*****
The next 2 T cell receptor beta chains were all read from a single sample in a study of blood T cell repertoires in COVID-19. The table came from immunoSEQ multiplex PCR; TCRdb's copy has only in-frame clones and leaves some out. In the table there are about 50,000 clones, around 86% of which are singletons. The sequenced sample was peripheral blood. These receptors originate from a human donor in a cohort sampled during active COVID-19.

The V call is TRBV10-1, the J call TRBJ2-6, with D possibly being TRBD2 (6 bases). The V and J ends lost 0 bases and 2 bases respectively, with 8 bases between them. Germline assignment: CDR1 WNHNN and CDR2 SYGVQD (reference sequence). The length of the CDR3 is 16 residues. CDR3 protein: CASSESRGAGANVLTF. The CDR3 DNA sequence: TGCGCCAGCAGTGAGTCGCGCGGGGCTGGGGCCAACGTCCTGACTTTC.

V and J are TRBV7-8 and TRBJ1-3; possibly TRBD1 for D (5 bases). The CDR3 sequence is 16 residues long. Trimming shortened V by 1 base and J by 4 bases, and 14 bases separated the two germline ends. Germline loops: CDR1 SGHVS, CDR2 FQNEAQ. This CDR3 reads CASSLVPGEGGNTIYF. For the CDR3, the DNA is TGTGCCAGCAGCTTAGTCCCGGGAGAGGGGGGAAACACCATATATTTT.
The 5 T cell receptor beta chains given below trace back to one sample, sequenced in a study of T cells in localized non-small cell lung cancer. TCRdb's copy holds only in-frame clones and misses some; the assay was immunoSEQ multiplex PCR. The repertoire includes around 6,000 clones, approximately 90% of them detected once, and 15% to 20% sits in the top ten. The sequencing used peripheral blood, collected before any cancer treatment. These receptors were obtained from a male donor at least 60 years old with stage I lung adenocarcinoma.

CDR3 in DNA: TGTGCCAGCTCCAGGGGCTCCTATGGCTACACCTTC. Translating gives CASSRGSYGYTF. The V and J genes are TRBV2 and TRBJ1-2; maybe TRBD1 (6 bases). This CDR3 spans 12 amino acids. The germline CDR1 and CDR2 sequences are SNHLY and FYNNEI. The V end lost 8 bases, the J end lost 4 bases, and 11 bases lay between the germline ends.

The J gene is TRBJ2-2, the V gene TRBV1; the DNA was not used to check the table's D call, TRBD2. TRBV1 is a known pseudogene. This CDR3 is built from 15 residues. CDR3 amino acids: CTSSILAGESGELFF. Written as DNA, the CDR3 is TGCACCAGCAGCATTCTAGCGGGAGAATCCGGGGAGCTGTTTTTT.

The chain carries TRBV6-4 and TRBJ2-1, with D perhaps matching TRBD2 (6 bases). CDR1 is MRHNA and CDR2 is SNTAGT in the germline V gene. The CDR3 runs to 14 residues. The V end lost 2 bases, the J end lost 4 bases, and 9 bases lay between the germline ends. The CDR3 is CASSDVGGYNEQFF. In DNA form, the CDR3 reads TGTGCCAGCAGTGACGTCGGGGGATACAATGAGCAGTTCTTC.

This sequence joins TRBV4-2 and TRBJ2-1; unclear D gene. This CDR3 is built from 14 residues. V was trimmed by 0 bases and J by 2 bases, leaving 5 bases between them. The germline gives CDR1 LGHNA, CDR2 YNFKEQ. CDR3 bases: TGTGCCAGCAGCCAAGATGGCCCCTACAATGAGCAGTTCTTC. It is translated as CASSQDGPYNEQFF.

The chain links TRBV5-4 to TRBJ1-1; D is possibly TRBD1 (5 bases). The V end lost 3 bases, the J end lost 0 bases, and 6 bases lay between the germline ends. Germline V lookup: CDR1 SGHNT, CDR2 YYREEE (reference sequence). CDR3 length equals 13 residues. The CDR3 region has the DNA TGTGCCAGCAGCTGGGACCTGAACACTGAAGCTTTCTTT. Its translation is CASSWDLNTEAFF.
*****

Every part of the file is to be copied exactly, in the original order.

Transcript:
The next 2 T cell receptor beta chains were all read from a single sample in a study of blood T cell repertoires in COVID-19. The table came from immunoSEQ multiplex PCR; TCRdb's copy has only in-frame clones and leaves some out. In the table there are about 50,000 clones, around 86% of which are singletons. The sequenced sample was peripheral blood. These receptors originate from a human donor in a cohort sampled during active COVID-19.

The V call is TRBV10-1, the J call TRBJ2-6, with D possibly being TRBD2 (6 bases). The V and J ends lost 0 bases and 2 bases respectively, with 8 bases between them. Germline assignment: CDR1 WNHNN and CDR2 SYGVQD (reference sequence). The length of the CDR3 is 16 residues. CDR3 protein: CASSESRGAGANVLTF. The CDR3 DNA sequence: TGCGCCAGCAGTGAGTCGCGCGGGGCTGGGGCCAACGTCCTGACTTTC.

V and J are TRBV7-8 and TRBJ1-3; possibly TRBD1 for D (5 bases). The CDR3 sequence is 16 residues long. Trimming shortened V by 1 base and J by 4 bases, and 14 bases separated the two germline ends. Germline loops: CDR1 SGHVS, CDR2 FQNEAQ. This CDR3 reads CASSLVPGEGGNTIYF. For the CDR3, the DNA is TGTGCCAGCAGCTTAGTCCCGGGAGAGGGGGGAAACACCATATATTTT.
The 5 T cell receptor beta chains given below trace back to one sample, sequenced in a study of T cells in localized non-small cell lung cancer. TCRdb's copy holds only in-frame clones and misses some; the assay was immunoSEQ multiplex PCR. The repertoire includes around 6,000 clones, approximately 90% of them detected once, and 15% to 20% sits in the top ten. The sequencing used peripheral blood, collected before any cancer treatment. These receptors were obtained from a male donor at least 60 years old with stage I lung adenocarcinoma.

CDR3 in DNA: TGTGCCAGCTCCAGGGGCTCCTATGGCTACACCTTC. Translating gives CASSRGSYGYTF. The V and J genes are TRBV2 and TRBJ1-2; maybe TRBD1 (6 bases). This CDR3 spans 12 amino acids. The germline CDR1 and CDR2 sequences are SNHLY and FYNNEI. The V end lost 8 bases, the J end lost 4 bases, and 11 bases lay between the germline ends.

The J gene is TRBJ2-2, the V gene TRBV1; the DNA was not used to check the table's D call, TRBD2. TRBV1 is a known pseudogene. This CDR3 is built from 15 residues. CDR3 amino acids: CTSSILAGESGELFF. Written as DNA, the CDR3 is TGCACCAGCAGCATTCTAGCGGGAGAATCCGGGGAGCTGTTTTTT.

The chain carries TRBV6-4 and TRBJ2-1, with D perhaps matching TRBD2 (6 bases). CDR1 is MRHNA and CDR2 is SNTAGT in the germline V gene. The CDR3 runs to 14 residues. The V end lost 2 bases, the J end lost 4 bases, and 9 bases lay between the germline ends. The CDR3 is CASSDVGGYNEQFF. In DNA form, the CDR3 reads TGTGCCAGCAGTGACGTCGGGGGATACAATGAGCAGTTCTTC.

This sequence joins TRBV4-2 and TRBJ2-1; unclear D gene. This CDR3 is built from 14 residues. V was trimmed by 0 bases and J by 2 bases, leaving 5 bases between them. The germline gives CDR1 LGHNA, CDR2 YNFKEQ. CDR3 bases: TGTGCCAGCAGCCAAGATGGCCCCTACAATGAGCAGTTCTTC. It is translated as CASSQDGPYNEQFF.

The chain links TRBV5-4 to TRBJ1-1; D is possibly TRBD1 (5 bases). The V end lost 3 bases, the J end lost 0 bases, and 6 bases lay between the germline ends. Germline V lookup: CDR1 SGHNT, CDR2 YYREEE (reference sequence). CDR3 length equals 13 residues. The CDR3 region has the DNA TGTGCCAGCAGCTGGGACCTGAACACTGAAGCTTTCTTT. Its translation is CASSWDLNTEAFF.